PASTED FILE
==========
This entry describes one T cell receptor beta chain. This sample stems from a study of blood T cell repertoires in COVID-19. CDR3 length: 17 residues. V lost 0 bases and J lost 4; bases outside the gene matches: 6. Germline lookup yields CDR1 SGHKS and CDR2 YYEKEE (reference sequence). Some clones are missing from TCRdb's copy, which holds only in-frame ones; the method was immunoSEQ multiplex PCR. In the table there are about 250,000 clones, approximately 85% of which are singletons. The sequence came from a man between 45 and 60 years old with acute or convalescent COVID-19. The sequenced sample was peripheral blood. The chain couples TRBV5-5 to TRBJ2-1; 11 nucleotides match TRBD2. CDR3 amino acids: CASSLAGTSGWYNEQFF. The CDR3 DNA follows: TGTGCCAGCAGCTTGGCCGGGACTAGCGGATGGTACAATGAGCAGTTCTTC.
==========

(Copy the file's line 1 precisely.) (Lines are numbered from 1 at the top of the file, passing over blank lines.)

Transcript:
This entry describes one T cell receptor beta chain. This sample stems from a study of blood T cell repertoires in COVID-19. CDR3 length: 17 residues. V lost 0 bases and J lost 4; bases outside the gene matches: 6. Germline lookup yields CDR1 SGHKS and CDR2 YYEKEE (reference sequence). Some clones are missing from TCRdb's copy, which holds only in-frame ones; the method was immunoSEQ multiplex PCR. In the table there are about 250,000 clones, approximately 85% of which are singletons. The sequence came from a man between 45 and 60 years old with acute or convalescent COVID-19. The sequenced sample was peripheral blood. The chain couples TRBV5-5 to TRBJ2-1; 11 nucleotides match TRBD2. CDR3 amino acids: CASSLAGTSGWYNEQFF. The CDR3 DNA follows: TGTGCCAGCAGCTTGGCCGGGACTAGCGGATGGTACAATGAGCAGTTCTTC.